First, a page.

A long-held belief in the health and fitness industry is that to lose weight, you simply need to burn more calories than you consume through food. Over time, accumulating this caloric deficit, either through restricting the food you eat or increasing your daily exercise, would result in weight-loss. A recent study, conducted by nutrition experts at Harvard University, reached some conclusions that may counter this supposedly tried-and-true method for shedding pounds.
The Harvard Study
The study, brought to my attention by a June, 2011 article in The New York Times by health writer Jane Brody, investigated the long-term effects of a variety of lifestyle factors, dietary habits and physical fitness patterns on weight. The researchers collected data on over 120,000 individuals over a 20-year period and found that certain foods were more highly related to weight-loss/weight-gain than others. Potato chips led the list of foods that contributed most highly to weight-gain, followed by potatoes, sweetened beverages and red meat. Foods that correlated with weight-loss included fruits and vegetables, nuts and yogurt. For an abstract of the study, refer to this article.
Exploring The Findings
This study may give the impression that to lose weight, you should avoid potato chips, potatoes, red meat and sugar and opt for healthier choices like fruits, vegetables and legumes. No nutritionist would likely argue any different. The real question is why these particular foods were more or less related to weight fluctuations. Nothing inherent exists in any of these particular foods that make weight-loss or weight-gain more likely, with the exception of calories. Fatty foods, such as potato chips and red meat naturally contain more calories than foods high in protein and carbohydrates. Consuming extra potato chips is therefore more likely to lead to weight-gain than bingeing on carrots. Potatoes, and other starchy foods, have long been known to contribute to weight-gain because of their starch content. Starch is a complex carbohydrate composed entirely of glucose. The body quickly breaks this carbohydrate down into its basic glucose molecules and uses them fore cellular energy. Because of this quick absorption, the body is often left feeling hungry shortly after eating, causing you to crave more calories. This also holds true with simple carbohydrates — particularly added sugars like those in soft drinks and juices.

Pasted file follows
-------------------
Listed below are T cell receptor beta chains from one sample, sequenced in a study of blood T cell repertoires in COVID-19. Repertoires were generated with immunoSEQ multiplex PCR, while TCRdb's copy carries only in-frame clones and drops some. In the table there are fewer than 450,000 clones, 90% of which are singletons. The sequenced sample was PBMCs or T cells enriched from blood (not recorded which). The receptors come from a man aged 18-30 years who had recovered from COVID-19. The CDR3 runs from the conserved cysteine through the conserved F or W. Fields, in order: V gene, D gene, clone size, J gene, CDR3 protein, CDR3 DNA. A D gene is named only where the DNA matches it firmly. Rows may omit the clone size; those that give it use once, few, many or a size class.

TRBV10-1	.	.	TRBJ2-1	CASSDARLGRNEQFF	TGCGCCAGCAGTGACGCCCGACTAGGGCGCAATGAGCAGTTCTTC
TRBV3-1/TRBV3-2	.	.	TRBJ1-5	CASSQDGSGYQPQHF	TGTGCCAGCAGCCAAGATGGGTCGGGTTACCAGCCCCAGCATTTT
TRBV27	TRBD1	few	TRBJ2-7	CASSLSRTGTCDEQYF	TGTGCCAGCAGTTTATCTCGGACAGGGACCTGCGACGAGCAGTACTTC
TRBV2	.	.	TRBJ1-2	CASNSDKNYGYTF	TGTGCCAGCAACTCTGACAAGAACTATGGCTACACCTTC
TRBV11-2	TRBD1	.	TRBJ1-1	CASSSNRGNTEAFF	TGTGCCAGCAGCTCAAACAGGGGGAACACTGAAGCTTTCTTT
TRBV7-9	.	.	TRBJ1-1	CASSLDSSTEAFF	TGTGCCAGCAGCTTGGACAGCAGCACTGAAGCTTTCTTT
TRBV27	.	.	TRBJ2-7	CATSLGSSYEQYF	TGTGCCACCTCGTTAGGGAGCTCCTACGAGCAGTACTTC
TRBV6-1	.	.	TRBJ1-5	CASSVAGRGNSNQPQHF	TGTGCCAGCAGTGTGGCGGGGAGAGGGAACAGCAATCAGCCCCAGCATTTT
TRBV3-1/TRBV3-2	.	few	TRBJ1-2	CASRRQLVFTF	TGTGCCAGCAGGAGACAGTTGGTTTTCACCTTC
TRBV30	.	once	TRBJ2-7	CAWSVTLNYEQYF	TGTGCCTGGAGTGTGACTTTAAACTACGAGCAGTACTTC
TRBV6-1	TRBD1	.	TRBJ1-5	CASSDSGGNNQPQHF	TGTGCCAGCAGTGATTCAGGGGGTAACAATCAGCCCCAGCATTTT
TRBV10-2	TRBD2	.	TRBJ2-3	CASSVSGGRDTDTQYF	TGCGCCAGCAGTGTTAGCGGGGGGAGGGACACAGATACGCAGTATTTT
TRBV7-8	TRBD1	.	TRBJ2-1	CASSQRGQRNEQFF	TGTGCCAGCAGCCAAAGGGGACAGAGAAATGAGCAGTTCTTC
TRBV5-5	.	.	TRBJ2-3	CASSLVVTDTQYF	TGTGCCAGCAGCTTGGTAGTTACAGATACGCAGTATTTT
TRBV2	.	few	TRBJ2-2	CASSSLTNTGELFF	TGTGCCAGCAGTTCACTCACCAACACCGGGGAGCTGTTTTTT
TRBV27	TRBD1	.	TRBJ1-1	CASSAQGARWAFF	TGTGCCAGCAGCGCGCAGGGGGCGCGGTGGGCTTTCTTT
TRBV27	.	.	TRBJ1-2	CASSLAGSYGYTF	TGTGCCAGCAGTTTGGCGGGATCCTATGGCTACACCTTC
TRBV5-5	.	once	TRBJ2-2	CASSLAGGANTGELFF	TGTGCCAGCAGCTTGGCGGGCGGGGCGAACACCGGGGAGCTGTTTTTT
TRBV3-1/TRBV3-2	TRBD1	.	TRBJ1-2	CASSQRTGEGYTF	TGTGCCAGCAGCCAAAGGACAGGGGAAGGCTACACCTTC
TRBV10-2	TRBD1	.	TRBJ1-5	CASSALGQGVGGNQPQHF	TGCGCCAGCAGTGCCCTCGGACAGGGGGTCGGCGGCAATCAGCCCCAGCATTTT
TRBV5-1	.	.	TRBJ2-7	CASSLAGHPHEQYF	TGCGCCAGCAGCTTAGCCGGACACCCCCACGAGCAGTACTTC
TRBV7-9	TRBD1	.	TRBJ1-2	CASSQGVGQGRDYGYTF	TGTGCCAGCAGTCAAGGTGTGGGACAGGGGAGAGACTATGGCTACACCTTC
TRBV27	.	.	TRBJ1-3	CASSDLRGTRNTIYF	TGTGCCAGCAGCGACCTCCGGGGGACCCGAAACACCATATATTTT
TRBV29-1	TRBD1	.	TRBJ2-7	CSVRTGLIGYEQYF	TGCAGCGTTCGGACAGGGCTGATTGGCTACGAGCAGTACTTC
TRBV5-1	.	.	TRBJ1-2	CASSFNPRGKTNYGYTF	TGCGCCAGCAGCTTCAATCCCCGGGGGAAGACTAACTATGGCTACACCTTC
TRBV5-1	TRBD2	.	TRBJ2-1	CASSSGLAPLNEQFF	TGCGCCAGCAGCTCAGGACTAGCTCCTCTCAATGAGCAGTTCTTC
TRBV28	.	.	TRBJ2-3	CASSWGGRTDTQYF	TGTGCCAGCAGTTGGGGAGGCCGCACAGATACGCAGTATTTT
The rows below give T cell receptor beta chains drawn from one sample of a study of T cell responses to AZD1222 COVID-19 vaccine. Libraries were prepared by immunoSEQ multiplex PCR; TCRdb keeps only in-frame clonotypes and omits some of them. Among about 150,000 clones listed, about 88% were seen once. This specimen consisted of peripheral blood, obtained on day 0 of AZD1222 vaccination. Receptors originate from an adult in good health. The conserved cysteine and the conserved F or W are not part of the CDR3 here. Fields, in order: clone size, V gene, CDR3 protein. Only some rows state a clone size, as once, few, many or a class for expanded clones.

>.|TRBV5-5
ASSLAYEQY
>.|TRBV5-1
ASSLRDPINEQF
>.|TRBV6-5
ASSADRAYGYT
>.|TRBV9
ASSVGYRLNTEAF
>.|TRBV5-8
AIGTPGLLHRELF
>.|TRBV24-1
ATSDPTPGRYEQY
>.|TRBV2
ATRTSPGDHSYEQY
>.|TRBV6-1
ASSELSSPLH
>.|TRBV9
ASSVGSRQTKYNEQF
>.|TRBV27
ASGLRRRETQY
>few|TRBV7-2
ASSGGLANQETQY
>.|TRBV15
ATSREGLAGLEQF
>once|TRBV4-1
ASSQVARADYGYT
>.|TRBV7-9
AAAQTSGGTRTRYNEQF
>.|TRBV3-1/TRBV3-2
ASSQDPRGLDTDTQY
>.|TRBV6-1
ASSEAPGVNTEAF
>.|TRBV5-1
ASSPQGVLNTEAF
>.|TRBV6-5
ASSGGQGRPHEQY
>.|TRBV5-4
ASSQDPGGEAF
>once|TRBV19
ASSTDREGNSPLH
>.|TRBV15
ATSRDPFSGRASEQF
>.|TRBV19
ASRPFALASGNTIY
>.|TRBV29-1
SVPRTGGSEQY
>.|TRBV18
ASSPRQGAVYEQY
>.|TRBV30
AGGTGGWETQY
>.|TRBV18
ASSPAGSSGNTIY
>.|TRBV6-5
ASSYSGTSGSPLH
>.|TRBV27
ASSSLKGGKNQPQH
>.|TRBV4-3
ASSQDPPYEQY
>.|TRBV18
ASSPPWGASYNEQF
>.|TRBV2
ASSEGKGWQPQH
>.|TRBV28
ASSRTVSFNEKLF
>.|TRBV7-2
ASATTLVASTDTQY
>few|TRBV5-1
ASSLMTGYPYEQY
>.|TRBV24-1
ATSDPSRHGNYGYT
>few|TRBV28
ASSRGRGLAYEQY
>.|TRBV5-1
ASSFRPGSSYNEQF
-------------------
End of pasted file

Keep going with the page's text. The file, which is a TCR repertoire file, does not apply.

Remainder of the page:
Argument for Calorie Counting
Ultimately, your body weight comes down to the number of calories you consume versus those you expend through physical activity. While certain foods such as fried, packaged, processed, sugary and fatty foods making consuming extra calories more likely, they do not contribute to weight-gain any more or less than fruit, vegetables and nuts. Researchers from the Harvard study suggested that yogurt was healthy because it contains a bacteria that helps you feel full. However, this bacteria does not inherently result in weight-loss, it simply makes you not crave extra calories. In fact, low-carb diets are primarily effective because they cause dieters to focus on cutting calories — not due to the conception that additional carbohydrates are stored as fat.
If you’re attempting to lose weight, there are no secrets or gimmicks. The most effective and healthiest way to lose weight is to cut a moderate amount of calories from your diet, eat a variety of foods and increase your physical activity level. Eat plenty of fruits, vegetables, whole grains and legumes and avoid foods high in fat and sugar. Regardless of your caloric intake, you should obtain about 50 percent of your total calories from carbohydrates, 30 percent from fat and 20 percent from protein. Aim to get at least 30 minutes of moderate aerobic exercise, five days a week.